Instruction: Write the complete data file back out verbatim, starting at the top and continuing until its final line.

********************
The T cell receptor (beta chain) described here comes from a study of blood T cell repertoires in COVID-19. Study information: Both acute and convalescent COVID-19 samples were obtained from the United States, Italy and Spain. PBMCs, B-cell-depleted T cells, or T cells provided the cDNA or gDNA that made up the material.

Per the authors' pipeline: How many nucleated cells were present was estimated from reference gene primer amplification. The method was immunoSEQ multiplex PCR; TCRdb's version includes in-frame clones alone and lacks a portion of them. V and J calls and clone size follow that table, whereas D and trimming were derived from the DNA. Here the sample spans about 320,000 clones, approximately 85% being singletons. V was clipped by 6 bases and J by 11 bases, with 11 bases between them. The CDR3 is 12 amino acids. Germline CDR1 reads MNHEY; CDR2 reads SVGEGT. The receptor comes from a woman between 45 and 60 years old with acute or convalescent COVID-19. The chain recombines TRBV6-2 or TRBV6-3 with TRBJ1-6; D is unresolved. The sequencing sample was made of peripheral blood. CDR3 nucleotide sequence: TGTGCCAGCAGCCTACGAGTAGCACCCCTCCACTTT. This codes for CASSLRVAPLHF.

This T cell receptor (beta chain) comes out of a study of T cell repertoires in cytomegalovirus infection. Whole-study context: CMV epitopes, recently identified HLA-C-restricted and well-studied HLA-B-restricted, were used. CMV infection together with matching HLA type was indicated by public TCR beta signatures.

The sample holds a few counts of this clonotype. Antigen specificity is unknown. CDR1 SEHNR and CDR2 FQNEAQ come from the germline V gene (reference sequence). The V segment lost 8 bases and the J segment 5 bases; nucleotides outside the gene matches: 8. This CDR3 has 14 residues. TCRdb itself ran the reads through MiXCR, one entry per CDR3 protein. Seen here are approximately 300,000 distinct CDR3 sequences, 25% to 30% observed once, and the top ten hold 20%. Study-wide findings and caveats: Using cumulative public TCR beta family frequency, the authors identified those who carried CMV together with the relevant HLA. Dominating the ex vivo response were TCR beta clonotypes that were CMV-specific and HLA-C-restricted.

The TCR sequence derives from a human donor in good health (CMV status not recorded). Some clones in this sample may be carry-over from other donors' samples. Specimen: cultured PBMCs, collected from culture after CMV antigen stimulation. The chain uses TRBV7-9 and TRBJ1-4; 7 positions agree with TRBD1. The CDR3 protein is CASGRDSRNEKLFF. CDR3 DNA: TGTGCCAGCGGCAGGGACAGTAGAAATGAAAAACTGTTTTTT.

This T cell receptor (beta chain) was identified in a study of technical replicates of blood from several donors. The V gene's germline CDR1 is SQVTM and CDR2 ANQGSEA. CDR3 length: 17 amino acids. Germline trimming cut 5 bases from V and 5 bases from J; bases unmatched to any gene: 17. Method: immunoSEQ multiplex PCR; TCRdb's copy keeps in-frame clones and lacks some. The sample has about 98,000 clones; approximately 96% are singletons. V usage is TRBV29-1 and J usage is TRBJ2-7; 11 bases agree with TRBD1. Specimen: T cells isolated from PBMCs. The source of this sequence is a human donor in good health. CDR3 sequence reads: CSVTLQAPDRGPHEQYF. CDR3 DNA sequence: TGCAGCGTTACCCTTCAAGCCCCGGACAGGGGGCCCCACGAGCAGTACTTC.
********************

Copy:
The T cell receptor (beta chain) described here comes from a study of blood T cell repertoires in COVID-19. Study information: Both acute and convalescent COVID-19 samples were obtained from the United States, Italy and Spain. PBMCs, B-cell-depleted T cells, or T cells provided the cDNA or gDNA that made up the material.

Per the authors' pipeline: How many nucleated cells were present was estimated from reference gene primer amplification. The method was immunoSEQ multiplex PCR; TCRdb's version includes in-frame clones alone and lacks a portion of them. V and J calls and clone size follow that table, whereas D and trimming were derived from the DNA. Here the sample spans about 320,000 clones, approximately 85% being singletons. V was clipped by 6 bases and J by 11 bases, with 11 bases between them. The CDR3 is 12 amino acids. Germline CDR1 reads MNHEY; CDR2 reads SVGEGT. The receptor comes from a woman between 45 and 60 years old with acute or convalescent COVID-19. The chain recombines TRBV6-2 or TRBV6-3 with TRBJ1-6; D is unresolved. The sequencing sample was made of peripheral blood. CDR3 nucleotide sequence: TGTGCCAGCAGCCTACGAGTAGCACCCCTCCACTTT. This codes for CASSLRVAPLHF.

This T cell receptor (beta chain) comes out of a study of T cell repertoires in cytomegalovirus infection. Whole-study context: CMV epitopes, recently identified HLA-C-restricted and well-studied HLA-B-restricted, were used. CMV infection together with matching HLA type was indicated by public TCR beta signatures.

The sample holds a few counts of this clonotype. Antigen specificity is unknown. CDR1 SEHNR and CDR2 FQNEAQ come from the germline V gene (reference sequence). The V segment lost 8 bases and the J segment 5 bases; nucleotides outside the gene matches: 8. This CDR3 has 14 residues. TCRdb itself ran the reads through MiXCR, one entry per CDR3 protein. Seen here are approximately 300,000 distinct CDR3 sequences, 25% to 30% observed once, and the top ten hold 20%. Study-wide findings and caveats: Using cumulative public TCR beta family frequency, the authors identified those who carried CMV together with the relevant HLA. Dominating the ex vivo response were TCR beta clonotypes that were CMV-specific and HLA-C-restricted.

The TCR sequence derives from a human donor in good health (CMV status not recorded). Some clones in this sample may be carry-over from other donors' samples. Specimen: cultured PBMCs, collected from culture after CMV antigen stimulation. The chain uses TRBV7-9 and TRBJ1-4; 7 positions agree with TRBD1. The CDR3 protein is CASGRDSRNEKLFF. CDR3 DNA: TGTGCCAGCGGCAGGGACAGTAGAAATGAAAAACTGTTTTTT.

This T cell receptor (beta chain) was identified in a study of technical replicates of blood from several donors. The V gene's germline CDR1 is SQVTM and CDR2 ANQGSEA. CDR3 length: 17 amino acids. Germline trimming cut 5 bases from V and 5 bases from J; bases unmatched to any gene: 17. Method: immunoSEQ multiplex PCR; TCRdb's copy keeps in-frame clones and lacks some. The sample has about 98,000 clones; approximately 96% are singletons. V usage is TRBV29-1 and J usage is TRBJ2-7; 11 bases agree with TRBD1. Specimen: T cells isolated from PBMCs. The source of this sequence is a human donor in good health. CDR3 sequence reads: CSVTLQAPDRGPHEQYF. CDR3 DNA sequence: TGCAGCGTTACCCTTCAAGCCCCGGACAGGGGGCCCCACGAGCAGTACTTC.